NEWS | 2 May 2017

 Religion vs. State in the Arab World: Comparing Constitutions

Nathan Brown, Professor of Political Science and International Affairs at the Elliot School of International Affairs at George Washington University, asserts that "Arab constitutions are not abnormally religious," even though they legally integrate religion in different ways. "Religion appears in the constitutions of the Arab world, almost all with Muslim majorities, in a variety of ways. But aside from ensuring a public role for religion, most of these states are not theocratic. Instead they show considerable diversity by invoking religion (including clauses religious exercise and religious freedom) in at least six ways. Read more.Image credit: Wikimedia

RESOURCES: Country Profiles on Islamic Law

SHARIAsource's resources now include country profiles! These profiles outline the contemporary legal landscape, and the status of Islamic law within each, of the countries and major regions of the world. For example, Bahrain's Country Profile  includes its  constitution and other sources in Arabic and English to help users conduct research or contextualize analyses about Islamic law in that country. Image credit: National Geographic

EVENT:: The Transformation of Anglo-Muhammadan Law: Muslims on British Benches

On April 25th, SHARIAsource Fellow, Dr. Sohaira Siddiqui, at the Islamic Legal Studies Program used the 1881 case of Fidayat ul-Nissa and others  v. Muhammad Ismail Khan (India) to frame her discussion of the creation of Anglo-Muhammadan law. Like the other five cases that she has researched during her fellowship this year, this case  demonstrates the complexity of this hybrid legal system that combined British law with Islamic law in helping to usher on modern models of Islamic law in nation states today. Image credit: Darrick Northington 

Other News
SHARIAsource News Update
Summer is coming, and we are going to monthly newsletters. Please continue to look for regular updates on the portal and the blog submissions.  And we'll continue to let you know of major developments in Islamic law research and resources, and of opportunities and events in the field. 

Job Opening: Associate Director Abbasi Program in Islamic Studies & Mediterranean Studies, Stanford Global Studies Division Forum (Palo Alto, CA). The Sohaib and Sara Abbasi Program in Islamic Studies and the Mediterranean Studies Forum (both part of the Stanford Global Studies Division) are academic hubs that foster academic events, research, and teaching related to Islamic Studies and Mediterranean Studies at Stanford University. Reporting to both the Faculty Director and the SGS Executive Director, the Associate Director position provides leadership on programmatic, curricular, and administrative issues. Applications open until position is filled.  Read more.

Call for Papers: Islamic Law and Its Implementation in Asia and the Middle East (6 Oct 2017 | London, UK). In conjunction with the British Institute of International and Comparative Law (BIICL), the editors of the Asian Yearbook of Human Rights and Humanitarian Law (AYBHRHL) invite submissions for the above conference to be held at the British Institute of International & Comparative Law, Russell Square, London. The conference will focus on Islamic law and the implementation of Islamic law in Asia and the Middle East.  Abstracts due 15 May 2017. Read more.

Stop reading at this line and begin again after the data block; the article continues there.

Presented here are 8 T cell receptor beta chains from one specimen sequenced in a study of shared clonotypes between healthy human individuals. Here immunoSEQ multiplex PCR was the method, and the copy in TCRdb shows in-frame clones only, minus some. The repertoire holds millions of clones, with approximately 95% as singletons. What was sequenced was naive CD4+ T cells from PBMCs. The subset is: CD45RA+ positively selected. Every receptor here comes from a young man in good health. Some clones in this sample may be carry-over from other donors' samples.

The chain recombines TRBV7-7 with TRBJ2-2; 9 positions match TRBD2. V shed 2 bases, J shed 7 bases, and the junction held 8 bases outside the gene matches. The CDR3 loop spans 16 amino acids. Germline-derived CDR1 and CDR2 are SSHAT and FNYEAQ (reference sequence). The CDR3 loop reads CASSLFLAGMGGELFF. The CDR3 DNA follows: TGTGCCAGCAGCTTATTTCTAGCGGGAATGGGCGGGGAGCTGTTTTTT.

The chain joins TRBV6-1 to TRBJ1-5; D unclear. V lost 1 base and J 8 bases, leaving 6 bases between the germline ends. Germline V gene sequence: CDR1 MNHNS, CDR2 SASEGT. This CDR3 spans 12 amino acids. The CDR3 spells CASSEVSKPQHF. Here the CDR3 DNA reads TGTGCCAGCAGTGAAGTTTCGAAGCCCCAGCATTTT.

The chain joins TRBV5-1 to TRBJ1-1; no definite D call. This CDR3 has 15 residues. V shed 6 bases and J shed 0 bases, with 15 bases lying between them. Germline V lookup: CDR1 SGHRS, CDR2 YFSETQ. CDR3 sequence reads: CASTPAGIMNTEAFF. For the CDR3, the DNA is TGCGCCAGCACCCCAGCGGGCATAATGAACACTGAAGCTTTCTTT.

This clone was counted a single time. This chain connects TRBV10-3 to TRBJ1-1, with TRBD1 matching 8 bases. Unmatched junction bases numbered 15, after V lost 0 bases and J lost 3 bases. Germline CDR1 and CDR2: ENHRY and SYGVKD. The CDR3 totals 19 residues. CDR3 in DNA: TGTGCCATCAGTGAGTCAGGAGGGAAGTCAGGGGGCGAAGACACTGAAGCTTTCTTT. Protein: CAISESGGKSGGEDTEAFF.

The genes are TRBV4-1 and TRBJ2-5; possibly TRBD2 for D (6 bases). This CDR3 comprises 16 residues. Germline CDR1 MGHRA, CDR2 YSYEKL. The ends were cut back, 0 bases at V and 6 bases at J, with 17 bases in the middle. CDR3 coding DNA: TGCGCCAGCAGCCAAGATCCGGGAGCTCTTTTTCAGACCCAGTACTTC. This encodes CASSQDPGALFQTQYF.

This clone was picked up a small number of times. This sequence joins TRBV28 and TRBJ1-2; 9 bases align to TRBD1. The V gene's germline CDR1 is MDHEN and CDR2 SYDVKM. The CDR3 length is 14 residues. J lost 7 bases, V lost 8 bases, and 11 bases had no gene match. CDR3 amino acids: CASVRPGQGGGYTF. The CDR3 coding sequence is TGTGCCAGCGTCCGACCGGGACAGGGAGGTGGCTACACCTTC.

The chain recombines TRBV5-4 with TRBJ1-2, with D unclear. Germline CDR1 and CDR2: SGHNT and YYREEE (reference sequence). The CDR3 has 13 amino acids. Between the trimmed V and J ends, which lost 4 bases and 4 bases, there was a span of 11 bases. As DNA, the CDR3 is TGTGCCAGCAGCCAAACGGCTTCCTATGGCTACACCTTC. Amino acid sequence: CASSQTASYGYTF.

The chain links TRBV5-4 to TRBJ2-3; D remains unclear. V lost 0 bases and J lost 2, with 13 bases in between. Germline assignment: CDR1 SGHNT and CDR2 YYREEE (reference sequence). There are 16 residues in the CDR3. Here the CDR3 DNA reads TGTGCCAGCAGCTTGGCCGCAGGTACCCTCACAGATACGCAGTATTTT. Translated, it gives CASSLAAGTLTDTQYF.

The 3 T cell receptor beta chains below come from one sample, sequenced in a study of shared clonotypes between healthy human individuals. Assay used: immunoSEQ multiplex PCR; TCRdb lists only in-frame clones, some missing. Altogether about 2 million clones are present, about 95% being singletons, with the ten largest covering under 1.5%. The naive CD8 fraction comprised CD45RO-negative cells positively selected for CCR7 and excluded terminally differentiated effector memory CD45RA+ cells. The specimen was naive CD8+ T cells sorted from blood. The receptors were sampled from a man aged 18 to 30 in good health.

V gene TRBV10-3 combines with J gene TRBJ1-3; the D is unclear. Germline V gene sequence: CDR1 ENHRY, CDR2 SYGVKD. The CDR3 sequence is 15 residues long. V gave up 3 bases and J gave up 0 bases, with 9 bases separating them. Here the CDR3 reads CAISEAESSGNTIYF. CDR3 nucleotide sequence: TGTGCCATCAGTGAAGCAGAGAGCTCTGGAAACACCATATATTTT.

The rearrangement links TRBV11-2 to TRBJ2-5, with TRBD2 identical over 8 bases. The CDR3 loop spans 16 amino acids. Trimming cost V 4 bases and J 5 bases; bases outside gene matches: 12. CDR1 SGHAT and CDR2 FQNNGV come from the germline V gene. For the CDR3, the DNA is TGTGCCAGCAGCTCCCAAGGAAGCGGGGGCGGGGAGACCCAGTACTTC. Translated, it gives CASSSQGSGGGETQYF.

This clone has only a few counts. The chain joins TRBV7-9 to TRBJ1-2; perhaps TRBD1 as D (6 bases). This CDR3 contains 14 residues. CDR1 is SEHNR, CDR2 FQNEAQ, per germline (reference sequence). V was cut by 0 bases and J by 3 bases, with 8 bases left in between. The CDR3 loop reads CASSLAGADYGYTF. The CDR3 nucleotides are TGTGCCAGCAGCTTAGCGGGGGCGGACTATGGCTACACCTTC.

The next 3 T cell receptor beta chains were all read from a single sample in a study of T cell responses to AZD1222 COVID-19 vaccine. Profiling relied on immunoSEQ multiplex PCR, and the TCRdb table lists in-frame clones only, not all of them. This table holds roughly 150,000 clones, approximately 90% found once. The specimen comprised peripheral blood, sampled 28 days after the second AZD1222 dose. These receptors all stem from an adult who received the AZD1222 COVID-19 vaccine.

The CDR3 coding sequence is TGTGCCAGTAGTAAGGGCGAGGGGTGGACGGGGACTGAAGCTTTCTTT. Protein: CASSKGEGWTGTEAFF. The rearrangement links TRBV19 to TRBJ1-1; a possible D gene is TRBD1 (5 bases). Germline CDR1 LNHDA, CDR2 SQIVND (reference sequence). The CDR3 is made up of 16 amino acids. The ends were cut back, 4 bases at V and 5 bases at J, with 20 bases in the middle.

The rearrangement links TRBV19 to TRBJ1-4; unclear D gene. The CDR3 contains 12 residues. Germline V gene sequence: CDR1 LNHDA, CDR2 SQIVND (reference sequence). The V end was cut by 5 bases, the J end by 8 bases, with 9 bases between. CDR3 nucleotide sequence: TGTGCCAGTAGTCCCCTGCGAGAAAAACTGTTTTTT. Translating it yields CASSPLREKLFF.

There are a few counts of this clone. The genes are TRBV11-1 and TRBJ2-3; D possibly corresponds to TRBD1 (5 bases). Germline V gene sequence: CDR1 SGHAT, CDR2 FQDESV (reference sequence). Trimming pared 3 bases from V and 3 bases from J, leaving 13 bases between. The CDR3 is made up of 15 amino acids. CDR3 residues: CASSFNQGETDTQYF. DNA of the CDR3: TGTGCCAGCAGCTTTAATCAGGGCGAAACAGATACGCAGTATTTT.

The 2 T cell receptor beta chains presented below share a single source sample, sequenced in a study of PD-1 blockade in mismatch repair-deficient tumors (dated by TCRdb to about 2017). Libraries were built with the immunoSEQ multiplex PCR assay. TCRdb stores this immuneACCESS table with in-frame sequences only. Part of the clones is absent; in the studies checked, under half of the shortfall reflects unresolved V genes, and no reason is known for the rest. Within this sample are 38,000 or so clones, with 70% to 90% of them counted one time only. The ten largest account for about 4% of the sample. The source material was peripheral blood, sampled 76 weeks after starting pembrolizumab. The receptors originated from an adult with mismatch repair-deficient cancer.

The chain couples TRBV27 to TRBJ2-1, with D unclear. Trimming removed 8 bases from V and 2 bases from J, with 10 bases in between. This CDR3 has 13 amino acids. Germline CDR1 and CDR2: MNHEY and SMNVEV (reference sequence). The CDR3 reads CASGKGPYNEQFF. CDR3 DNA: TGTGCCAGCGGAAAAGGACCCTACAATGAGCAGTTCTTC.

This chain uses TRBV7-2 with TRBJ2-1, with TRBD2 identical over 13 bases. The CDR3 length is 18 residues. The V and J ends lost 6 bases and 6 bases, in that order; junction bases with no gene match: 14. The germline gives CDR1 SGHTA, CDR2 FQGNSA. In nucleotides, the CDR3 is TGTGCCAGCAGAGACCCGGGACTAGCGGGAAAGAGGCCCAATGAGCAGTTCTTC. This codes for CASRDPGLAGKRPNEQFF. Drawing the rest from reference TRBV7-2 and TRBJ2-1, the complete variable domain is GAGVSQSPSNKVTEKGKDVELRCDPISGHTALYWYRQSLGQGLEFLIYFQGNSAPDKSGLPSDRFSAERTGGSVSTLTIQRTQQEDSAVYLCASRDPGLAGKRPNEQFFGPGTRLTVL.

Postdoctoral Fellowship for Tunisian Scholars (1 Sep 2017 - 30 Jun 2018 | Cambridge, MA). The Tunisia Office of the Center for Middle Eastern Studies at Harvard University invites Tunisian scholars to submit applications for a postdoctoral fellowship at Harvard University. The call for applications is open to scholars in the Humanities or Social Sciences who have received their PhD within the past seven years. Applications are due before 15 May 2017. Read more.

Call for Panels: Comparative Law, Faith and Religion: The Role of Faith in Law (26-28 Oct 2017 | Washington DC).  The American Society of Comparative Law and American University College of Law invites all interested scholars to consider submitting a panel proposal for the upcoming Annual Meeting of the American Society of Comparative Law entitled Comparative Law, Faith and Religion: The Role of Faith in Law. Panel proposals should include up to four speakers, a panel title, and a one-to-two-paragraph description of the ideas that the panel will explore. Proposals are due 1 Jun 2017. Read more.

Annual International Meeting on Law and Society: Walls, Borders, and Bridges: Law and Society in an Inter-Connected World (20-23 Jun 2017 | Mexico City, Mexico). The Law and Society Association's annual meeting will be in Mexico City this year, and jointly sponsored by the Law and Society Association, the Research Committee on the Sociology of Law, and with the participation of the Socio-Legal Studies Association, the Japanese Association of the Sociology of Law, and the Canadian Law and Society Association, and other groups. Sessions on Islamic law will be held every day. See the schedule here. Register here.

Call for Papers: Rethinking Halal: Genealogy, Current Trends, and New Interpretation. (24-25 Apr 2018 | Louvain-la-Neuve, Belgium). The Université Catholique de Louvain Chair of the Law and Religions Research Institute in Religions, Societies, Cultures, Spiritualities invites scholars and researchers to speak on the genealogy of halal since Muslim religious scholars started to instruct a written knowledgeable debate on ‘halal’ and to unravel Muslim social practices towards halal. The conference will discuss how the main stake holders in halal (‘ulama, state, halal certificate bodies, scholars) are producing halal norms and standards applying to ‘others’.  Abstracts due by 8 Jan 2018. Read more

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